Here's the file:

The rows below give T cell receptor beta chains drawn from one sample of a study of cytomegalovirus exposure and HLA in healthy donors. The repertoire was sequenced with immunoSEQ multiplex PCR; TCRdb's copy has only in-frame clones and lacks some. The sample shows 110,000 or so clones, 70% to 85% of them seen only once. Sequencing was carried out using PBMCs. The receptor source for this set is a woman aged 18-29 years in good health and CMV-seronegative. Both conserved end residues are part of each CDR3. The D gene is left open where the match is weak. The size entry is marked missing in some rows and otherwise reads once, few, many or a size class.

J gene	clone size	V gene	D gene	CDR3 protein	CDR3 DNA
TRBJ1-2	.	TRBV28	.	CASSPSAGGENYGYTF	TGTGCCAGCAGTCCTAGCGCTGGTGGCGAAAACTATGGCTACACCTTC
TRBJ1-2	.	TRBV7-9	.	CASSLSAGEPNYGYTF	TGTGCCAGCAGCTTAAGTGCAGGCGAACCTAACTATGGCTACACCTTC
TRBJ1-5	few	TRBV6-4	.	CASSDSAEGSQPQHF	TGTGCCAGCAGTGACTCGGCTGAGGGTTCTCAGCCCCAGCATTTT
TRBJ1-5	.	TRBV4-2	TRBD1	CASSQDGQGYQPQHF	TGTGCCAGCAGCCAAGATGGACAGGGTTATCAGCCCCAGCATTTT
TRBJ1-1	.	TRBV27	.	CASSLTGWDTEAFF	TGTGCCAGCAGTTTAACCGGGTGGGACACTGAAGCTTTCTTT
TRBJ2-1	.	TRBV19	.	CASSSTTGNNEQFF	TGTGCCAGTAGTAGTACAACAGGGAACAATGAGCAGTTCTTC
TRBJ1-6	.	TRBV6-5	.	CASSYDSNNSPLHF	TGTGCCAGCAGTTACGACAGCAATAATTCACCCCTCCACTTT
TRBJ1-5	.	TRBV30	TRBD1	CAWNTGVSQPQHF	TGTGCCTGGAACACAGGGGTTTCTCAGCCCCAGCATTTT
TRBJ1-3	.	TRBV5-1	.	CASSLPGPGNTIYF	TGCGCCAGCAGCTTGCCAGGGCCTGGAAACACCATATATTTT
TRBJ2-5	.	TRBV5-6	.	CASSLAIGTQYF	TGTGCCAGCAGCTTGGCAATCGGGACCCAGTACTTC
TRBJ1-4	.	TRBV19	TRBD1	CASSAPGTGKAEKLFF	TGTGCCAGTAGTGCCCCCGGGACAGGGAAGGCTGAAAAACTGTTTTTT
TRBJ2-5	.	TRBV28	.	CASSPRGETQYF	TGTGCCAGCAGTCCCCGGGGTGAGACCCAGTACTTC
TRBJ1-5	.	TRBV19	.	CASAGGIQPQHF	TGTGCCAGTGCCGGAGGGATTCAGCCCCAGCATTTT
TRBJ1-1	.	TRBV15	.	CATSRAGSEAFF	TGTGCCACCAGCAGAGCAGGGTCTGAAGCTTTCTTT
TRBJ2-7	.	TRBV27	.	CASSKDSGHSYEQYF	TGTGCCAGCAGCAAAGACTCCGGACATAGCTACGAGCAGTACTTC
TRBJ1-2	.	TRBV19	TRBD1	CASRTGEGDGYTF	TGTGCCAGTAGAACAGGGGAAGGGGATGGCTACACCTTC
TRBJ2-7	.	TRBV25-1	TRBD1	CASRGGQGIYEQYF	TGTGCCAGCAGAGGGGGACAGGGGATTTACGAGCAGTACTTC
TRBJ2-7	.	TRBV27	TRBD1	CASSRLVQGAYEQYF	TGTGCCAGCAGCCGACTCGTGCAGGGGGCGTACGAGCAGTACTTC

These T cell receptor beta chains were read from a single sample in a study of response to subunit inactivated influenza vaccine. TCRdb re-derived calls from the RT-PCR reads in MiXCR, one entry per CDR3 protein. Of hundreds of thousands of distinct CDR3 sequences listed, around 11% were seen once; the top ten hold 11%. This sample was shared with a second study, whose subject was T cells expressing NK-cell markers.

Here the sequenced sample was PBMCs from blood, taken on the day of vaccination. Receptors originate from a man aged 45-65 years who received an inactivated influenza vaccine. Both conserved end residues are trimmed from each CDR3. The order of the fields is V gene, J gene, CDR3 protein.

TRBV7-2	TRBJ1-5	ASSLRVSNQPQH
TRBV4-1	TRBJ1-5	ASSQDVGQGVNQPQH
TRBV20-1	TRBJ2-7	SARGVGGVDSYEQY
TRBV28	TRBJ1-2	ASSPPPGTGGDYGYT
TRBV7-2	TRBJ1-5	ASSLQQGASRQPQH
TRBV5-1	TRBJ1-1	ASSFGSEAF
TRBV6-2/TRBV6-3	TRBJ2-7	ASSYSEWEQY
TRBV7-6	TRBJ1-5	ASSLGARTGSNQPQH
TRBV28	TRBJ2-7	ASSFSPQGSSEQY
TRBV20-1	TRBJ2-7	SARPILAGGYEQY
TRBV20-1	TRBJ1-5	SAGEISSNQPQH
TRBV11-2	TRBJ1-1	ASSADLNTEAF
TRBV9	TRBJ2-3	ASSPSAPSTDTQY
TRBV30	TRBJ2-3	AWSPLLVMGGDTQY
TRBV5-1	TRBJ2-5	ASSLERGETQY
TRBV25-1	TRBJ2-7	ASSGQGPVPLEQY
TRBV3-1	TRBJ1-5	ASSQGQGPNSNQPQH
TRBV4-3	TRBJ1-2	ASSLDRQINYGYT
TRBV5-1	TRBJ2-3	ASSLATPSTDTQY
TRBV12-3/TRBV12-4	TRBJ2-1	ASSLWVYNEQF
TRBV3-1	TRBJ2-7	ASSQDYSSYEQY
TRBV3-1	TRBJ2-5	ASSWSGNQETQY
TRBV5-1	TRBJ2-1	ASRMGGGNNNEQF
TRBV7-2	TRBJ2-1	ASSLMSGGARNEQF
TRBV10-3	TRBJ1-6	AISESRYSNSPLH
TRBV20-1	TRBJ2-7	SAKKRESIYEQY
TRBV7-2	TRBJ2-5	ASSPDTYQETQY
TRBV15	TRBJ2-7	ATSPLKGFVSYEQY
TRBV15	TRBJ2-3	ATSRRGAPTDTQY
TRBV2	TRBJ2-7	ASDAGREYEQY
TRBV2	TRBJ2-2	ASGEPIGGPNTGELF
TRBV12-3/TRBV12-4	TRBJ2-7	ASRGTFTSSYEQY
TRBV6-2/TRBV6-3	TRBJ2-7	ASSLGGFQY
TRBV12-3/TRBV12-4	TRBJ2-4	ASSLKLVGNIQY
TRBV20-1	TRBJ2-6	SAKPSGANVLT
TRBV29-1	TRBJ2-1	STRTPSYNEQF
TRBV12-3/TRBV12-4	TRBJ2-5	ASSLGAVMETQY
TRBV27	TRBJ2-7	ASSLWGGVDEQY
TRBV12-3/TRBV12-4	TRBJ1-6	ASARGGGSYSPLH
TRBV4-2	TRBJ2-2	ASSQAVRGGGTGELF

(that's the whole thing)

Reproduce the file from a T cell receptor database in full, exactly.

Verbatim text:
The rows below give T cell receptor beta chains drawn from one sample of a study of cytomegalovirus exposure and HLA in healthy donors. The repertoire was sequenced with immunoSEQ multiplex PCR; TCRdb's copy has only in-frame clones and lacks some. The sample shows 110,000 or so clones, 70% to 85% of them seen only once. Sequencing was carried out using PBMCs. The receptor source for this set is a woman aged 18-29 years in good health and CMV-seronegative. Both conserved end residues are part of each CDR3. The D gene is left open where the match is weak. The size entry is marked missing in some rows and otherwise reads once, few, many or a size class.

J gene	clone size	V gene	D gene	CDR3 protein	CDR3 DNA
TRBJ1-2	.	TRBV28	.	CASSPSAGGENYGYTF	TGTGCCAGCAGTCCTAGCGCTGGTGGCGAAAACTATGGCTACACCTTC
TRBJ1-2	.	TRBV7-9	.	CASSLSAGEPNYGYTF	TGTGCCAGCAGCTTAAGTGCAGGCGAACCTAACTATGGCTACACCTTC
TRBJ1-5	few	TRBV6-4	.	CASSDSAEGSQPQHF	TGTGCCAGCAGTGACTCGGCTGAGGGTTCTCAGCCCCAGCATTTT
TRBJ1-5	.	TRBV4-2	TRBD1	CASSQDGQGYQPQHF	TGTGCCAGCAGCCAAGATGGACAGGGTTATCAGCCCCAGCATTTT
TRBJ1-1	.	TRBV27	.	CASSLTGWDTEAFF	TGTGCCAGCAGTTTAACCGGGTGGGACACTGAAGCTTTCTTT
TRBJ2-1	.	TRBV19	.	CASSSTTGNNEQFF	TGTGCCAGTAGTAGTACAACAGGGAACAATGAGCAGTTCTTC
TRBJ1-6	.	TRBV6-5	.	CASSYDSNNSPLHF	TGTGCCAGCAGTTACGACAGCAATAATTCACCCCTCCACTTT
TRBJ1-5	.	TRBV30	TRBD1	CAWNTGVSQPQHF	TGTGCCTGGAACACAGGGGTTTCTCAGCCCCAGCATTTT
TRBJ1-3	.	TRBV5-1	.	CASSLPGPGNTIYF	TGCGCCAGCAGCTTGCCAGGGCCTGGAAACACCATATATTTT
TRBJ2-5	.	TRBV5-6	.	CASSLAIGTQYF	TGTGCCAGCAGCTTGGCAATCGGGACCCAGTACTTC
TRBJ1-4	.	TRBV19	TRBD1	CASSAPGTGKAEKLFF	TGTGCCAGTAGTGCCCCCGGGACAGGGAAGGCTGAAAAACTGTTTTTT
TRBJ2-5	.	TRBV28	.	CASSPRGETQYF	TGTGCCAGCAGTCCCCGGGGTGAGACCCAGTACTTC
TRBJ1-5	.	TRBV19	.	CASAGGIQPQHF	TGTGCCAGTGCCGGAGGGATTCAGCCCCAGCATTTT
TRBJ1-1	.	TRBV15	.	CATSRAGSEAFF	TGTGCCACCAGCAGAGCAGGGTCTGAAGCTTTCTTT
TRBJ2-7	.	TRBV27	.	CASSKDSGHSYEQYF	TGTGCCAGCAGCAAAGACTCCGGACATAGCTACGAGCAGTACTTC
TRBJ1-2	.	TRBV19	TRBD1	CASRTGEGDGYTF	TGTGCCAGTAGAACAGGGGAAGGGGATGGCTACACCTTC
TRBJ2-7	.	TRBV25-1	TRBD1	CASRGGQGIYEQYF	TGTGCCAGCAGAGGGGGACAGGGGATTTACGAGCAGTACTTC
TRBJ2-7	.	TRBV27	TRBD1	CASSRLVQGAYEQYF	TGTGCCAGCAGCCGACTCGTGCAGGGGGCGTACGAGCAGTACTTC

These T cell receptor beta chains were read from a single sample in a study of response to subunit inactivated influenza vaccine. TCRdb re-derived calls from the RT-PCR reads in MiXCR, one entry per CDR3 protein. Of hundreds of thousands of distinct CDR3 sequences listed, around 11% were seen once; the top ten hold 11%. This sample was shared with a second study, whose subject was T cells expressing NK-cell markers.

Here the sequenced sample was PBMCs from blood, taken on the day of vaccination. Receptors originate from a man aged 45-65 years who received an inactivated influenza vaccine. Both conserved end residues are trimmed from each CDR3. The order of the fields is V gene, J gene, CDR3 protein.

TRBV7-2	TRBJ1-5	ASSLRVSNQPQH
TRBV4-1	TRBJ1-5	ASSQDVGQGVNQPQH
TRBV20-1	TRBJ2-7	SARGVGGVDSYEQY
TRBV28	TRBJ1-2	ASSPPPGTGGDYGYT
TRBV7-2	TRBJ1-5	ASSLQQGASRQPQH
TRBV5-1	TRBJ1-1	ASSFGSEAF
TRBV6-2/TRBV6-3	TRBJ2-7	ASSYSEWEQY
TRBV7-6	TRBJ1-5	ASSLGARTGSNQPQH
TRBV28	TRBJ2-7	ASSFSPQGSSEQY
TRBV20-1	TRBJ2-7	SARPILAGGYEQY
TRBV20-1	TRBJ1-5	SAGEISSNQPQH
TRBV11-2	TRBJ1-1	ASSADLNTEAF
TRBV9	TRBJ2-3	ASSPSAPSTDTQY
TRBV30	TRBJ2-3	AWSPLLVMGGDTQY
TRBV5-1	TRBJ2-5	ASSLERGETQY
TRBV25-1	TRBJ2-7	ASSGQGPVPLEQY
TRBV3-1	TRBJ1-5	ASSQGQGPNSNQPQH
TRBV4-3	TRBJ1-2	ASSLDRQINYGYT
TRBV5-1	TRBJ2-3	ASSLATPSTDTQY
TRBV12-3/TRBV12-4	TRBJ2-1	ASSLWVYNEQF
TRBV3-1	TRBJ2-7	ASSQDYSSYEQY
TRBV3-1	TRBJ2-5	ASSWSGNQETQY
TRBV5-1	TRBJ2-1	ASRMGGGNNNEQF
TRBV7-2	TRBJ2-1	ASSLMSGGARNEQF
TRBV10-3	TRBJ1-6	AISESRYSNSPLH
TRBV20-1	TRBJ2-7	SAKKRESIYEQY
TRBV7-2	TRBJ2-5	ASSPDTYQETQY
TRBV15	TRBJ2-7	ATSPLKGFVSYEQY
TRBV15	TRBJ2-3	ATSRRGAPTDTQY
TRBV2	TRBJ2-7	ASDAGREYEQY
TRBV2	TRBJ2-2	ASGEPIGGPNTGELF
TRBV12-3/TRBV12-4	TRBJ2-7	ASRGTFTSSYEQY
TRBV6-2/TRBV6-3	TRBJ2-7	ASSLGGFQY
TRBV12-3/TRBV12-4	TRBJ2-4	ASSLKLVGNIQY
TRBV20-1	TRBJ2-6	SAKPSGANVLT
TRBV29-1	TRBJ2-1	STRTPSYNEQF
TRBV12-3/TRBV12-4	TRBJ2-5	ASSLGAVMETQY
TRBV27	TRBJ2-7	ASSLWGGVDEQY
TRBV12-3/TRBV12-4	TRBJ1-6	ASARGGGSYSPLH
TRBV4-2	TRBJ2-2	ASSQAVRGGGTGELF